Phyllis Picklesimer | EurekAlert!
Further information:
http://www.illinois.edu

More articles from Studies and Analyses:

nachricht Europe’s Demographic Future. Where the Regions Are Heading after a Decade of Crises
10.08.2017 | Berlin-Institut für Bevölkerung und Entwicklung

nachricht Scientists reveal source of human heartbeat in 3-D
07.08.2017 | University of Manchester

All articles from Studies and Analyses >>>

The most recent press releases about innovation >>>

Die letzten 5 Focus-News des innovations-reports im Überblick:

Im Focus: Fizzy soda water could be key to clean manufacture of flat wonder material: Graphene

Whether you call it effervescent, fizzy, or sparkling, carbonated water is making a comeback as a beverage. Aside from quenching thirst, researchers at the University of Illinois at Urbana-Champaign have discovered a new use for these "bubbly" concoctions that will have major impact on the manufacturer of the world's thinnest, flattest, and one most useful materials -- graphene.

As graphene's popularity grows as an advanced "wonder" material, the speed and quality at which it can be manufactured will be paramount. With that in mind,...

Im Focus: Exotic quantum states made from light: Physicists create optical “wells” for a super-photon

Physicists at the University of Bonn have managed to create optical hollows and more complex patterns into which the light of a Bose-Einstein condensate flows. The creation of such highly low-loss structures for light is a prerequisite for complex light circuits, such as for quantum information processing for a new generation of computers. The researchers are now presenting their results in the journal Nature Photonics.

Light particles (photons) occur as tiny, indivisible portions. Many thousands of these light portions can be merged to form a single super-photon if they are...

Im Focus: Circular RNA linked to brain function

For the first time, scientists have shown that circular RNA is linked to brain function. When a RNA molecule called Cdr1as was deleted from the genome of mice, the animals had problems filtering out unnecessary information – like patients suffering from neuropsychiatric disorders.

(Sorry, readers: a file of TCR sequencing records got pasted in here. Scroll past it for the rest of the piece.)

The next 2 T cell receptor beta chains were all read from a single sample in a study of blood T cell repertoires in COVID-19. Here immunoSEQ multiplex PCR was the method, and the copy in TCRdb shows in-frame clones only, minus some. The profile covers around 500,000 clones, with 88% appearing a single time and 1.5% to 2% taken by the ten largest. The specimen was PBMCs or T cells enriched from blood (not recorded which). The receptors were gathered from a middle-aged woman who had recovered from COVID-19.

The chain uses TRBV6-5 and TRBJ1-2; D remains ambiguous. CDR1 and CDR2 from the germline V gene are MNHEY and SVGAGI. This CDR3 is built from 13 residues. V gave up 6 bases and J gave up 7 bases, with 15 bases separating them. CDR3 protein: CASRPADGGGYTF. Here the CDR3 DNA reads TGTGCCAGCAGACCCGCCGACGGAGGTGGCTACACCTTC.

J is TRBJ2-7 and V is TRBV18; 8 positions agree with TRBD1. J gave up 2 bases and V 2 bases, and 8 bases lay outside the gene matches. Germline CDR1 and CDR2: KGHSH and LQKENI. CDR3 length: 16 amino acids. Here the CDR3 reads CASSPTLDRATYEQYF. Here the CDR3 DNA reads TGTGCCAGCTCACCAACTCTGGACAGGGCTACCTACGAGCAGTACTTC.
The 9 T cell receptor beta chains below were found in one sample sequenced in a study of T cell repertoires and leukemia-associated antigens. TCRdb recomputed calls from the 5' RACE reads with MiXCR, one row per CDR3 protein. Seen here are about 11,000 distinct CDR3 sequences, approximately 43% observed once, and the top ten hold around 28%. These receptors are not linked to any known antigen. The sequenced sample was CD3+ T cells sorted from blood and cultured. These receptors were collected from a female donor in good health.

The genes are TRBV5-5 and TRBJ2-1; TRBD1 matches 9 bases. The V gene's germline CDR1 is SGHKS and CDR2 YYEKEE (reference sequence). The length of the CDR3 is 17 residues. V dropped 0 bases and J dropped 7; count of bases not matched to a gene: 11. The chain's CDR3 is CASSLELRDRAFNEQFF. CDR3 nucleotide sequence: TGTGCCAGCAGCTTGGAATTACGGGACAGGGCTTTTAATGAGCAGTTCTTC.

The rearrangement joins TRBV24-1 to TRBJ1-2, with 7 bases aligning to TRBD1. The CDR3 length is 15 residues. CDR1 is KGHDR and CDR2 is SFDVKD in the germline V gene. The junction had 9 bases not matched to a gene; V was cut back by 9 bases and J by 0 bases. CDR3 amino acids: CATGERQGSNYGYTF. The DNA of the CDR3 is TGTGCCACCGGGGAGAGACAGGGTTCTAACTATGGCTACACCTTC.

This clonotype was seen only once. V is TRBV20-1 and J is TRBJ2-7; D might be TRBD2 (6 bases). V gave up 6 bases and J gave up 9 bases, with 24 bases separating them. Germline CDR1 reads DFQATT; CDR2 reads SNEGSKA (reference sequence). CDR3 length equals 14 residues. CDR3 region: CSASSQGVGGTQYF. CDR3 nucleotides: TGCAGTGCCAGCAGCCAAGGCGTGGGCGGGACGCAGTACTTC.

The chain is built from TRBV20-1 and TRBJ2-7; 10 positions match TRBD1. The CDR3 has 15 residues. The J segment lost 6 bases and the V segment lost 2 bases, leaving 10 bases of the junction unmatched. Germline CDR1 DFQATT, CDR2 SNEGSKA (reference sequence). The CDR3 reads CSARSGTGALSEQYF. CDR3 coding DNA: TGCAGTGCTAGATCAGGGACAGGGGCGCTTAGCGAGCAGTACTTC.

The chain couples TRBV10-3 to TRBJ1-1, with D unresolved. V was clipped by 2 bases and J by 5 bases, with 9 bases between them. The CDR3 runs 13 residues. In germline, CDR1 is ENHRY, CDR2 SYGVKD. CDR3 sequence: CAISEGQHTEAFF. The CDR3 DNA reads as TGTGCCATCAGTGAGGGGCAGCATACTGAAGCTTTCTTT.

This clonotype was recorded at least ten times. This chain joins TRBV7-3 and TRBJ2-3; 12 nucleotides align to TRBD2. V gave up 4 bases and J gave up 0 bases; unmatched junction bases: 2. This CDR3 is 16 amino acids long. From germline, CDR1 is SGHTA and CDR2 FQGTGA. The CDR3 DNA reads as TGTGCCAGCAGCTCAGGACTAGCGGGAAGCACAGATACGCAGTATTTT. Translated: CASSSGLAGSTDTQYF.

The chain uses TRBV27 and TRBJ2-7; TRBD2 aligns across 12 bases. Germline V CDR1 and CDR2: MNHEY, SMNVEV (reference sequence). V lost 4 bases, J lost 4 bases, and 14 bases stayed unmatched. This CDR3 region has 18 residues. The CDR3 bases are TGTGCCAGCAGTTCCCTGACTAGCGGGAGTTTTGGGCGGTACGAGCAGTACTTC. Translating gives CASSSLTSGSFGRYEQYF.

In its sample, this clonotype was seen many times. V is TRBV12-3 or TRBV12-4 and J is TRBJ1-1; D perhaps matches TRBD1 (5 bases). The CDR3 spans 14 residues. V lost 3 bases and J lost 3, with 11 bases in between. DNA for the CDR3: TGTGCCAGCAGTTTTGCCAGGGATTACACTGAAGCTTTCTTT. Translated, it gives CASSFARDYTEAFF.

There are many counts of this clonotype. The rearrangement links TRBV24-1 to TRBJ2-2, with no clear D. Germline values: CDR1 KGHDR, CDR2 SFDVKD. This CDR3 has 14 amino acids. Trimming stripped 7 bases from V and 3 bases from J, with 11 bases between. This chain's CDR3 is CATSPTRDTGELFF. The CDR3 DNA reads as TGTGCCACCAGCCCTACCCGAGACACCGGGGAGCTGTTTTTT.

While hundreds of circular RNAs (circRNAs) are abundant in mammalian brains, one big question has remained unanswered: What are they actually good for? In the...

Im Focus: RAVAN CubeSat measures Earth's outgoing energy

An experimental small satellite has successfully collected and delivered data on a key measurement for predicting changes in Earth's climate.

The Radiometer Assessment using Vertically Aligned Nanotubes (RAVAN) CubeSat was launched into low-Earth orbit on Nov. 11, 2016, in order to test new...

Im Focus: Scientists shine new light on the “other high temperature superconductor”

A study led by scientists of the Max Planck Institute for the Structure and Dynamics of Matter (MPSD) at the Center for Free-Electron Laser Science in Hamburg presents evidence of the coexistence of superconductivity and “charge-density-waves” in compounds of the poorly-studied family of bismuthates. This observation opens up new perspectives for a deeper understanding of the phenomenon of high-temperature superconductivity, a topic which is at the core of condensed matter research since more than 30 years. The paper by Nicoletti et al has been published in the PNAS.

Since the beginning of the 20th century, superconductivity had been observed in some metals at temperatures only a few degrees above the absolute zero (minus...

All Focus news of the innovation-report >>>

Anzeige

Anzeige

Event News

Call for Papers – ICNFT 2018, 5th International Conference on New Forming Technology

16.08.2017 | Event News

Sustainability is the business model of tomorrow

04.08.2017 | Event News

Clash of Realities 2017: Registration now open. International Conference at TH Köln

26.07.2017 | Event News

 
Latest News

A Map of the Cell’s Power Station

18.08.2017 | Life Sciences

Engineering team images tiny quasicrystals as they form

18.08.2017 | Physics and Astronomy

Researchers printed graphene-like materials with inkjet

18.08.2017 | Materials Sciences

VideoLinks
B2B-VideoLinks
More VideoLinks >>>